Both client and site were ideal. The client is an environmentally minded young builder who bought 25 acres of bushland in New South Wales, a three-hour drive north of Sydney. A forested bluff on the southern tip of Lake Wallis, the site is flanked by two national parks and is only three miles from the Pacific Ocean.
While the land has a 45-degree slope, a former owner had cut into the shale rock face of the escarpment to create a platform for a house he never built. Here Sydney architect Matthew Woodward, known to the client for his sensitivity to nature and landscape, designed a 2,050-square-foot three-bedroom weekend house facing the lake. The brief also called for minimizing energy consumption, so Woodward used such materials as recycled Australian blackbutt hardwood and poured concrete (for its thermal mass).
The rectilinear design, divided into two volumes, sits on this ledge about one level below the top of the bluff. An entrance on the west end takes you into a one-story concrete volume containing the public spaces.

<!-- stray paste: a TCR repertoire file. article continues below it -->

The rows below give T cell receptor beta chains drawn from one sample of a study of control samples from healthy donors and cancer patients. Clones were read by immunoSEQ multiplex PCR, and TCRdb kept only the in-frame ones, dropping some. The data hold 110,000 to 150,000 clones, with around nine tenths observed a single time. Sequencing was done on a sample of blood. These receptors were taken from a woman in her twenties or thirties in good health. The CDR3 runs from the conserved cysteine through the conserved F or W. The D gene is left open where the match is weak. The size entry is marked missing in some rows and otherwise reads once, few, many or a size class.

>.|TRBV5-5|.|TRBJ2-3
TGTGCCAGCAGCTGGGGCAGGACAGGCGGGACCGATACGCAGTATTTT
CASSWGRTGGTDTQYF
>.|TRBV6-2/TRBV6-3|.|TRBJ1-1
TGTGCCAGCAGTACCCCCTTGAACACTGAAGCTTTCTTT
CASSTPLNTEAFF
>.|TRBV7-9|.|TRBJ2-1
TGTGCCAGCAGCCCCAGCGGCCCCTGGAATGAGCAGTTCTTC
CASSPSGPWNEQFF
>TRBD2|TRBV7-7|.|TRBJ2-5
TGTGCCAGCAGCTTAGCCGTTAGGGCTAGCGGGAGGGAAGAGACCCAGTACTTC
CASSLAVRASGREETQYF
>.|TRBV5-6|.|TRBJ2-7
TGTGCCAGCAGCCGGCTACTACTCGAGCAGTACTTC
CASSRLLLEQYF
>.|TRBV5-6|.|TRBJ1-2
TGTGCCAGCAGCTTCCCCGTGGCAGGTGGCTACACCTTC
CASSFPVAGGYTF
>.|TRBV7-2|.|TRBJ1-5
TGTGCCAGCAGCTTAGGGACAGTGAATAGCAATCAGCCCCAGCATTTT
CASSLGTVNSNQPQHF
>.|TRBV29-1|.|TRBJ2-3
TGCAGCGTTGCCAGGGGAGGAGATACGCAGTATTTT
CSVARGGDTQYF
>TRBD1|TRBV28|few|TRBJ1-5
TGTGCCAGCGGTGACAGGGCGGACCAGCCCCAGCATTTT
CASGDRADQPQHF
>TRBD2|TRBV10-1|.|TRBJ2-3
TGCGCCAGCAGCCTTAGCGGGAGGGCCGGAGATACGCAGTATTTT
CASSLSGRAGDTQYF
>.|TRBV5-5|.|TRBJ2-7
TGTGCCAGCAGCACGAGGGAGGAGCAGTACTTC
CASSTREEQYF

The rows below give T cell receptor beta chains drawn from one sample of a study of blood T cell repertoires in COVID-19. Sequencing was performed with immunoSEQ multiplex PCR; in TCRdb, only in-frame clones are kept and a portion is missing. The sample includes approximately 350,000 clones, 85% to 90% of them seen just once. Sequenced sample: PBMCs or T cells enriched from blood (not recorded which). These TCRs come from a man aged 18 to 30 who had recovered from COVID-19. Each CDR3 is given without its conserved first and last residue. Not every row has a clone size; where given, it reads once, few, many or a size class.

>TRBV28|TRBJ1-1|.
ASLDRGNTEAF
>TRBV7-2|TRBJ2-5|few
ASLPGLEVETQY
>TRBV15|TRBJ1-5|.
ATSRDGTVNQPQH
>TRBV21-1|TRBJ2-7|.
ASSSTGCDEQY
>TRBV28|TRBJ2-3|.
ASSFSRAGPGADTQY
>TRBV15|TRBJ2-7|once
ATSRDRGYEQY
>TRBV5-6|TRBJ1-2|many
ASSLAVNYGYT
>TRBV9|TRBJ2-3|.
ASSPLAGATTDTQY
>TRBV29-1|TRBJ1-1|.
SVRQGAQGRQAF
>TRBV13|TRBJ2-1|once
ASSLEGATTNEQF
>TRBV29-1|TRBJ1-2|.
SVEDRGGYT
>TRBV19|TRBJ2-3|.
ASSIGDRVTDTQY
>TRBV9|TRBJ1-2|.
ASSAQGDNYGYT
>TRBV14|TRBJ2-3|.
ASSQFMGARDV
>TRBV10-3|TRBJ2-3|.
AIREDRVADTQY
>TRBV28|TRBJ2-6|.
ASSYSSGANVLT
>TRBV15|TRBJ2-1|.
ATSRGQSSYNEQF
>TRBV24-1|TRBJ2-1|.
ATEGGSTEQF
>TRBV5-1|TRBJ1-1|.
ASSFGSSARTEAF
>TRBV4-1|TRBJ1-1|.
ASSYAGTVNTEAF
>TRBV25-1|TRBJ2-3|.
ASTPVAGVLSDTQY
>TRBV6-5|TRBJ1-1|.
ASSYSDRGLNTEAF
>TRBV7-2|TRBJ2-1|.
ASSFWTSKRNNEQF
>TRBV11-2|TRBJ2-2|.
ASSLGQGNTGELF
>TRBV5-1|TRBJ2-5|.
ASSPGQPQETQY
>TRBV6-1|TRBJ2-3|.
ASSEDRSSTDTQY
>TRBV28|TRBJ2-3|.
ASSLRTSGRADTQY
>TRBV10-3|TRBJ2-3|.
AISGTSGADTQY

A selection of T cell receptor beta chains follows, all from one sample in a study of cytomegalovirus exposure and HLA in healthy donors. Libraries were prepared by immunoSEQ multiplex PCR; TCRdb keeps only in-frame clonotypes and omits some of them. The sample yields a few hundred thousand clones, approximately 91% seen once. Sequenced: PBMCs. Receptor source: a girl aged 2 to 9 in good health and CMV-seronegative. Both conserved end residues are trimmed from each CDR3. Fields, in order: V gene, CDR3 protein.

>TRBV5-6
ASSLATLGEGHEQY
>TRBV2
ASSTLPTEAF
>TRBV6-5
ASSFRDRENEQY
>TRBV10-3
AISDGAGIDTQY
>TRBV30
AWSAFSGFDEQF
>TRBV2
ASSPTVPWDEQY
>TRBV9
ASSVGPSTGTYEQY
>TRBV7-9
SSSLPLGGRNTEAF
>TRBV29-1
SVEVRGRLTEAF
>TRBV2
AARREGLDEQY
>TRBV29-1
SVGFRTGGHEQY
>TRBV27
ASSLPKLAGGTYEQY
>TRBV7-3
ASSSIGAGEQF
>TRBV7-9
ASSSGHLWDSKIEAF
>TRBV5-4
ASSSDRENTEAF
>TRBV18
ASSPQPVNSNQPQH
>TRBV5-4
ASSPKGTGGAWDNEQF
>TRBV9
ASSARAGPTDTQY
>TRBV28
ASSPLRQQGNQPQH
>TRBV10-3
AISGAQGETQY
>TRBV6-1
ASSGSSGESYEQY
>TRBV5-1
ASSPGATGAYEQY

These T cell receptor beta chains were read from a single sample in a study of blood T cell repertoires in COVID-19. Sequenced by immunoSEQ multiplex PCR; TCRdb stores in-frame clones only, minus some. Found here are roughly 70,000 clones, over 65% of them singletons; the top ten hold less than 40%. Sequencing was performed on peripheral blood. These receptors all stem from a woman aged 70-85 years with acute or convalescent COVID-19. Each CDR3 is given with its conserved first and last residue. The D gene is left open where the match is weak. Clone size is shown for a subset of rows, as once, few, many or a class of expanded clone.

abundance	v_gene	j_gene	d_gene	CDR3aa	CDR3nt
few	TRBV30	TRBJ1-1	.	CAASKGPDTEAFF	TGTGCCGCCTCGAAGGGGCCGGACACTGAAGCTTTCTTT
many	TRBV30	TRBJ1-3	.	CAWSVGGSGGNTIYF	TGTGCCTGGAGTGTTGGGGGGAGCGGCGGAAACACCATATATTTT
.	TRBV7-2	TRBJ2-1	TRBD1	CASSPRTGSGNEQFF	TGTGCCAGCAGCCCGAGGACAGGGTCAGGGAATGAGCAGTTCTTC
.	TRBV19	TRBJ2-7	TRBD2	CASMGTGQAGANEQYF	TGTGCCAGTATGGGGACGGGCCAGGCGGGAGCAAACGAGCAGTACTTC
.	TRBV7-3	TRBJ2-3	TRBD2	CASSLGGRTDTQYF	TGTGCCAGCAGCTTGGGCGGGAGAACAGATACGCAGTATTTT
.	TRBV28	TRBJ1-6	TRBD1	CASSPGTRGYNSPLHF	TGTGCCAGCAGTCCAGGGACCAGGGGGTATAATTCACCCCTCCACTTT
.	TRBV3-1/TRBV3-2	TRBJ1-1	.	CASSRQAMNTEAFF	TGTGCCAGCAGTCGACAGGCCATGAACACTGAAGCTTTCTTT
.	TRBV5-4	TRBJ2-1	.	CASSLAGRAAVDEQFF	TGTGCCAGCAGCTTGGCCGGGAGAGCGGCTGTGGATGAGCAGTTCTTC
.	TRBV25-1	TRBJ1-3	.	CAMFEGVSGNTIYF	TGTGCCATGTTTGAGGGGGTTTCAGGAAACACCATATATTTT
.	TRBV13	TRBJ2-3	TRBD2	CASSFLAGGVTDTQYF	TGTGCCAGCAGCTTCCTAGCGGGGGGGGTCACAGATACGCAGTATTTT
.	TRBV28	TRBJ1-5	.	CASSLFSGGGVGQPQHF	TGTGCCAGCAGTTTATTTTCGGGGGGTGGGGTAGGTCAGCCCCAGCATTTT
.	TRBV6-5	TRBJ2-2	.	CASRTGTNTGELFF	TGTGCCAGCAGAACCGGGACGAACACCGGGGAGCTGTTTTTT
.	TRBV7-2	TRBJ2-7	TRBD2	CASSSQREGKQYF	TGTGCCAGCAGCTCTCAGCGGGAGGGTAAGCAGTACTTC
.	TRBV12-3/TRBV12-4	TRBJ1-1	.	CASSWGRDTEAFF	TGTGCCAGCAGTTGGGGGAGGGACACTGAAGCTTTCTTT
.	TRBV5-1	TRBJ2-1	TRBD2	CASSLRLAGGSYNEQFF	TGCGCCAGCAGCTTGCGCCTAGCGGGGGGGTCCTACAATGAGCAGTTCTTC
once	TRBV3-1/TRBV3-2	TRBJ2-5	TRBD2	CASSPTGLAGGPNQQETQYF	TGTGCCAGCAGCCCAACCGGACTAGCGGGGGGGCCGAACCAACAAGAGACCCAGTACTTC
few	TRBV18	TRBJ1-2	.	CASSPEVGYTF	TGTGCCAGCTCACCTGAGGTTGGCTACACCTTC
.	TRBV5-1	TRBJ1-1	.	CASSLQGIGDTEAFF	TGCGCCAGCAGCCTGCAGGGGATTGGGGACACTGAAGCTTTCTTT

The one-story living/dining/kitchen space is exposed concrete with interior finishes of recycled Australian blackbutt hardwood. Photo © Brett Boardman, click to enlarge.
Here, sliding glass doors in the living/dining area afford panoramic views of the lake, while a ribbon window on the opposite wall behind the kitchen faces the jagged edges of the excavated shale.
A breezeway leads from this structure into the second, two-story bedroom wing, clad in shiplapped Australian blackbutt hardwood. From the second-level study and bedroom, you can take a bridge over a 5,000-gallon rainwater tank to a Petanque pitch (aka bocce court) and lawn on the bluff.
Australian blackbutt shiplap cladding differentiates the two-story sleeping pavilion from the concrete living quarters.
The porch of the bedroom on the second floor faces Lake Wallis.
Photos © Brett Boardman
To save energy, there is no air-conditioning; the house is cooled by cross-ventilation. After studying the sun through the seasons, Woodward designed operable external timber screens to provide shade in summer, when temperatures reach 100 degrees. A green roof on top of the living spaces also helps with insulation.
The owner calls the house a sanctuary. The palette is restrained, the materials and furnishings are spare, and the circulation plan celebrates views—sky and ground. Nature permeates the entirety, with the ever-changing light on the lake, the salt-spray mists rolling in from the Pacific, and bushland (or shale) out every window.
Click section and plan to enlarge